Once upon a time in the land of… New York?!

Subverted fairy tales remind audiences that ‘happily ever after’ can take many forms

Of the many literary genres that exist in media, few are as stylistically bare bones yet so classical and fascinating as that of the fairy tale. The structure is usually fairly simple, with a protagonist using their kindness, cleverness, or beauty to overcome some great evil, being rewarded for it in the end, and the entire narrative culminating with the simple words, “and they all lived happily ever after.” Initially created centuries ago as lessons to children about the importance of morality, fairy tales have since evolved into becoming some of the most iconic, recognizable stories in all of literature, due to their appeal to multiple demographics and nostalgic familiarity. However, they have also paved the way for a new type of story all on its own: the subverted fairy tale.

A subversion, in the simplest of terms, is the uprooting of the expected. In literature, it occurs when a story appears to be very simple and predictable, but by the end of the story, everything is proven to be different than what it seems. In no genre does this style of writing come up more than in the retellings of fairy tales.

Many Broadway shows have been prime examples of subversions, mainly “Once Upon a Mattress” and “Into the Woods”. However, these two shows have different styles of subversion within them. 

In “Once Upon a Mattress”, the characters are the ones who are subverted. Unlike in the traditional lead roles in similar fairy tales, where a fair damsel in distress is rescued by a dashing knight in shining armor, Princess Winifred is brassy, eccentric and boisterous, with the prince being quiet, reserved and lacking in confidence. The more traditional dynamic is still present, however, in supporting characters Lady Larkin and Sir Harry, which is meant to symbolize that even though the story is different, the elements of original fairy tales are still there.

“Into the Woods” also serves as an exemplification of this pattern, however the subversion has to do with the story rather than the characters, and is not made apparent right away. In the first act of the show, every fairy tale featured—such as Jack and the Beanstalk, Cinderella, Rapunzel, and Little Red Riding Hood—follows their simple, traditional path, and by intermission, it looks as though everything is indeed going to be happily ever after. However, within five minutes of the second act beginning, it becomes clear that the ending is a lot more complicated. A giant’s rampage, disloyal princes, and a witch’s unheeded warnings are just some of the trials the characters face to prove that even the heroes must face the consequences of their actions.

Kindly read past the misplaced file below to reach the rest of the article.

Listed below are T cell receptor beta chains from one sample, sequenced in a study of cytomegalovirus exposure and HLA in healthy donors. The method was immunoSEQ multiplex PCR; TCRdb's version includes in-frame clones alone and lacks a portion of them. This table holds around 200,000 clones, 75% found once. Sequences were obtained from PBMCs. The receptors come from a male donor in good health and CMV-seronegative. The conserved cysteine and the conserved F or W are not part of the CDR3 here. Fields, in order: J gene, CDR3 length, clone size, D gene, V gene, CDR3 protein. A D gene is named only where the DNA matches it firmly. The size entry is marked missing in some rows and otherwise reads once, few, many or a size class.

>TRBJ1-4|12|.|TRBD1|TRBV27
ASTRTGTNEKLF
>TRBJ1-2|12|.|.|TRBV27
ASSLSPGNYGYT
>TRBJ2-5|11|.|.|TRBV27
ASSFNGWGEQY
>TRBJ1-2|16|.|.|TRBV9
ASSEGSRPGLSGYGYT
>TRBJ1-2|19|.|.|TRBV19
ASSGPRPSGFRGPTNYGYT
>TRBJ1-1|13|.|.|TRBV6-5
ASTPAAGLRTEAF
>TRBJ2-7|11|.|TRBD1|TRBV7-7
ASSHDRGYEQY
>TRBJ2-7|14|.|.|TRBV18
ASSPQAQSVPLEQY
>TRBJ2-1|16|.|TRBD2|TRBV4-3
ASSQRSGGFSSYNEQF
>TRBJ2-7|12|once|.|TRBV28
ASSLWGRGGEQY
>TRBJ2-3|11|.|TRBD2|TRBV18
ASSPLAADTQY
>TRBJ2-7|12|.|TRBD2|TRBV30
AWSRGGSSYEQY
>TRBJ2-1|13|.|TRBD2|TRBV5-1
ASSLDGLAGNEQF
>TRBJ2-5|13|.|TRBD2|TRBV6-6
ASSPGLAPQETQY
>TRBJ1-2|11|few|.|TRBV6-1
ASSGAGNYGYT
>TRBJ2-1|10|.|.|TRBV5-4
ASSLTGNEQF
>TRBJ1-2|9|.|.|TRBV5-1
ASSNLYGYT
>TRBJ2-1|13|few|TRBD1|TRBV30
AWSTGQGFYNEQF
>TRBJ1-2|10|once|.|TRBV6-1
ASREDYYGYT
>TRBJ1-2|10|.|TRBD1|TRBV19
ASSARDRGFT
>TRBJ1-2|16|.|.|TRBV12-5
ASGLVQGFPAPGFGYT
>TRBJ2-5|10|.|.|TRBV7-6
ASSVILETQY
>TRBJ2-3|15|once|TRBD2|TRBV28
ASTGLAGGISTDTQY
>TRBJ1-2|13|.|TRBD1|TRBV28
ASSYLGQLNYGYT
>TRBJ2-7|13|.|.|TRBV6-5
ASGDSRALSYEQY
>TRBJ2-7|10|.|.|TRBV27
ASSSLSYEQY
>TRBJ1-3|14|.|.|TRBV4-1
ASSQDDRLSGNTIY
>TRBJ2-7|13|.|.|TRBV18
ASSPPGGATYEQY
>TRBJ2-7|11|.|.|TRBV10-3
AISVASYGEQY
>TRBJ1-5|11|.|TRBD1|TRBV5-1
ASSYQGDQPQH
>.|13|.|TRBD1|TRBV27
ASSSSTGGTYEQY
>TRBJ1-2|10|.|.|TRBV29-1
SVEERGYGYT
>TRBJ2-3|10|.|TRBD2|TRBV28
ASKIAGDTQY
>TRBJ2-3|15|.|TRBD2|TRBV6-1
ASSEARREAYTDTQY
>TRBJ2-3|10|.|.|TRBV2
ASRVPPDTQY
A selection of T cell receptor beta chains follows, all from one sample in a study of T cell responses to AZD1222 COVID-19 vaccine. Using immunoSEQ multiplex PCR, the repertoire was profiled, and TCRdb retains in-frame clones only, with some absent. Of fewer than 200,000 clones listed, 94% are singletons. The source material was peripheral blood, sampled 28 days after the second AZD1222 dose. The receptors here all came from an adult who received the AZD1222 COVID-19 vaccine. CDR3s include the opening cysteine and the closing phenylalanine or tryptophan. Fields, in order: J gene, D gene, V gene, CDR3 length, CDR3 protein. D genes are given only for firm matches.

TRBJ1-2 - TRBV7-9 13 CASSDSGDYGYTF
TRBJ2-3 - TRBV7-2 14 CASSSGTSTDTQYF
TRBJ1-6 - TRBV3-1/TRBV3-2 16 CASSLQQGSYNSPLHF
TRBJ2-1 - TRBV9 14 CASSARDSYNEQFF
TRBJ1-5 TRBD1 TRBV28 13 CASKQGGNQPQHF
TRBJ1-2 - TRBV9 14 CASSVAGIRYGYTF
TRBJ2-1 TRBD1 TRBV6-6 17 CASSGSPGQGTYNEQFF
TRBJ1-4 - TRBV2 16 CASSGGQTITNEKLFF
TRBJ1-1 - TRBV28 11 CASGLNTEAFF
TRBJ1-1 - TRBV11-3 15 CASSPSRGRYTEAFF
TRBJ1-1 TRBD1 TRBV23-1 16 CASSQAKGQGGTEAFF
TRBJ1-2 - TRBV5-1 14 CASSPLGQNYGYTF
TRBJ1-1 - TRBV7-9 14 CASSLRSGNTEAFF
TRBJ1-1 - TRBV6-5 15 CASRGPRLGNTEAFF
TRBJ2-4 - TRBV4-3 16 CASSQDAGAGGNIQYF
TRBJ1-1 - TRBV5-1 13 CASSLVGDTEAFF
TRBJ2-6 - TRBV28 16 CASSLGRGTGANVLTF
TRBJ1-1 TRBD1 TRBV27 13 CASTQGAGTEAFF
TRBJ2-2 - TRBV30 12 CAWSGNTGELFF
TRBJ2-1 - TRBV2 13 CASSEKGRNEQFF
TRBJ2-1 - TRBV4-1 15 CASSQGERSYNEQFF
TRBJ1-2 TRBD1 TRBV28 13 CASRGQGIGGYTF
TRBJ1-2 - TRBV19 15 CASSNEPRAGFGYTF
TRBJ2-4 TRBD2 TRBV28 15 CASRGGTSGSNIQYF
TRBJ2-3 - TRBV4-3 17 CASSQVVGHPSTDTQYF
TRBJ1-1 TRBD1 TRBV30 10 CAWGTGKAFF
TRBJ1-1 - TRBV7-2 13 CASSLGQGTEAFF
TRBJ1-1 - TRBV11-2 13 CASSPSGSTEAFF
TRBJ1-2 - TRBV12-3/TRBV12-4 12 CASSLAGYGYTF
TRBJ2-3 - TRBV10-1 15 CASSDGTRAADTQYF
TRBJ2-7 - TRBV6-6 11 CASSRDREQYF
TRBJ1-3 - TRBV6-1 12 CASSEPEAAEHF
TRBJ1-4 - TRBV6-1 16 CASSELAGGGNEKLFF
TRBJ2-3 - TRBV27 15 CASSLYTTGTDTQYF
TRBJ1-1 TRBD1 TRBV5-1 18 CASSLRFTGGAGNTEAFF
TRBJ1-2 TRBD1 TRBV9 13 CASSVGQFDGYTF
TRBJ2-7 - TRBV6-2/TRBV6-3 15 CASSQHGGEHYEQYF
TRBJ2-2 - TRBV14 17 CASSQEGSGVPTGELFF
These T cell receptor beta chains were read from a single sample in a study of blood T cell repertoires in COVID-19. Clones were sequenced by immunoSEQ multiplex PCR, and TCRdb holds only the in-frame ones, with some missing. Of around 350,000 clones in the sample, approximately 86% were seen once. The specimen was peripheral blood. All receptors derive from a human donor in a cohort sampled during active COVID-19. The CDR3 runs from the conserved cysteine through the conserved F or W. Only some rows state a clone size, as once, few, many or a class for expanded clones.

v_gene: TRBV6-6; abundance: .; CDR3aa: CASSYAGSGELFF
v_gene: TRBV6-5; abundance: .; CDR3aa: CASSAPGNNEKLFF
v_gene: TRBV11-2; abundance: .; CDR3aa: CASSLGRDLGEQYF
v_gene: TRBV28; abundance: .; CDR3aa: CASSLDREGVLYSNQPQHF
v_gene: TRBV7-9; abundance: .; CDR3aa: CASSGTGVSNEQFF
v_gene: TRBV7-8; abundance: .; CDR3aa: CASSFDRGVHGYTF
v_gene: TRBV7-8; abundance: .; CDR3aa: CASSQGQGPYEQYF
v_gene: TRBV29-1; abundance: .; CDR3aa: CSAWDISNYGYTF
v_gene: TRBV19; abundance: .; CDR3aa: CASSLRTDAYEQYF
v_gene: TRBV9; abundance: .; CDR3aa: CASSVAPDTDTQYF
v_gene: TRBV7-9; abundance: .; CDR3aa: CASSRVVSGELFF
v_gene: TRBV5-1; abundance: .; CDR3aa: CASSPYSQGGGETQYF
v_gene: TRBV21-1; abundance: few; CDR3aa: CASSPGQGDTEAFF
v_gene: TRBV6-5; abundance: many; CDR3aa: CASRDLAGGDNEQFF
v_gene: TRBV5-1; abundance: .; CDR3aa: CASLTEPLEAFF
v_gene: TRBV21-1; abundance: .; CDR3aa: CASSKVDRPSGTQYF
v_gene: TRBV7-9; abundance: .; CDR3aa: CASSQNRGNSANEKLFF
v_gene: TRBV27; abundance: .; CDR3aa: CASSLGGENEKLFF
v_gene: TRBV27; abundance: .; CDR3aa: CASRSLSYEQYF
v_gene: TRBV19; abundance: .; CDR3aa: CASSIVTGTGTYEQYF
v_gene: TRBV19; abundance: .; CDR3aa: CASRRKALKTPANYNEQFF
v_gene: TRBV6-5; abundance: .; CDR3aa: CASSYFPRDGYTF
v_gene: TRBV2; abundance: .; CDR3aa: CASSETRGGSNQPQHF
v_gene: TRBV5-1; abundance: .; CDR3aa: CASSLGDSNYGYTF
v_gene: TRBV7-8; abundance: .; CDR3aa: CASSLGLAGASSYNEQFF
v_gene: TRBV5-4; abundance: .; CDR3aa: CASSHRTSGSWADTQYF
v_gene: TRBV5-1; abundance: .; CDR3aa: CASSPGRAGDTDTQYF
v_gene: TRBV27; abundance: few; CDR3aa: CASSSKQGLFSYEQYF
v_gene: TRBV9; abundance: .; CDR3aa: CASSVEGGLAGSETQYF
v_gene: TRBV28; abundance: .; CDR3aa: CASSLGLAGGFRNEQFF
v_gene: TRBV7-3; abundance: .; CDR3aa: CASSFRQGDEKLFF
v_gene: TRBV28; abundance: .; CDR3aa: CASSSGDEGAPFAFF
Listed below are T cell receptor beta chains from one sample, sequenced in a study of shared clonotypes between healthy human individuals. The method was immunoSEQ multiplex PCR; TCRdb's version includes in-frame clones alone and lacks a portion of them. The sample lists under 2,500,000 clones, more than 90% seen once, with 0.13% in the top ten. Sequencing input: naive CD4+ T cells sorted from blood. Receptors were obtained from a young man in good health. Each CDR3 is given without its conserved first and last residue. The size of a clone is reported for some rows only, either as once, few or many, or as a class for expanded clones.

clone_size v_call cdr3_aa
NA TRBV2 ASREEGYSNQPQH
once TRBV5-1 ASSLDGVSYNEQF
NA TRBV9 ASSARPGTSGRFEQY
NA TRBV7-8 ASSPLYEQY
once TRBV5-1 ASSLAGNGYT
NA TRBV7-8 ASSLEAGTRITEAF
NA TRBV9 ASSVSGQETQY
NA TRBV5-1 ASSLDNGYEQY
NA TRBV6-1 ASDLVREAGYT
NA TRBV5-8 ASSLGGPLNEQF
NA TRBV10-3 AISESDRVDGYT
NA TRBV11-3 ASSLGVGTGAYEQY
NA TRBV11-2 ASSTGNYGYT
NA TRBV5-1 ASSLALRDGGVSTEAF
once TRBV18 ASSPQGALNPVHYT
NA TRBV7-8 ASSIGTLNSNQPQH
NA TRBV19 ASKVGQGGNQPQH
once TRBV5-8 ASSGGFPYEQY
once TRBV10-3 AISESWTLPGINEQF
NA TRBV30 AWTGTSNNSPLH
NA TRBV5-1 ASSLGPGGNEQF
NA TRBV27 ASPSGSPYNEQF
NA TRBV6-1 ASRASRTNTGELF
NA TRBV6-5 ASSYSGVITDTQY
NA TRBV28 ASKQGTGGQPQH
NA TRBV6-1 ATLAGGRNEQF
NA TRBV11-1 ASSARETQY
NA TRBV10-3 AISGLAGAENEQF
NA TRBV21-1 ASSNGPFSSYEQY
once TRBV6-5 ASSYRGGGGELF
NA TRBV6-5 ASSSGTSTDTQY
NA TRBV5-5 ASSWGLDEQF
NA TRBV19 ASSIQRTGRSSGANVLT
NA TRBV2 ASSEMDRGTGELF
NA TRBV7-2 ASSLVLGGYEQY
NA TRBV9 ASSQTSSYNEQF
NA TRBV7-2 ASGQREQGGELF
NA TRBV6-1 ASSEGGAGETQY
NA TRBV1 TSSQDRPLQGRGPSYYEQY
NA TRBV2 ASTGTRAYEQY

Not only do Broadway musicals engage in the style of fairy tale subversions, but film does as well, particularly animated family films. One of the most recognizable examples in animation is Dreamworks’ “Shrek” franchise. The film begins with the classic “once upon a time” narration complete with a CGI storybook, but it is quickly interrupted by the titular character sardonically remarking “Like that’s ever going to happen.” Not only does this exposition set up the seemingly traditional fairy tale world, but it also indicates how it will not be anything like how the audiences expect. Even in universe, supporting characters remark about how unusual the idea of an ogre and a donkey rescuing a beautiful princess is. However, despite all the differences within the movie—from the princess’s true form being an ogre to the dragon falling for the donkey—the ending is surprisingly accurate to how traditional fairy tales go: the villain is defeated, true love prevails, and everybody lives happily ever after.

Disney has made a name for itself through its critically acclaimed, classic fairy tale tellings, such as “The Little Mermaid” and “Beauty and the Beast.” Despite their reputation being centralized around these stories, though, they too engage in subversions. The most obvious example comes from their 2007 film “Enchanted,” whose sequel “Disenchanted” will premiere in late November. This time, the subversion comes entirely from the setting. Giselle, the textbook definition of a fairytale maiden, finds herself in the center of busy New York City after being tricked by a devious witch. As the movie progresses, she learns how to live in modern day Manhattan with the help of cynical single father Robert, but she also brings a little more magic and happiness to the lives of those around her.

Though subverted fairy tales have an alternative path, the ultimate message is identical to their more traditional counterparts: everyone, regardless of who they are, can forge their own paths and find true happiness.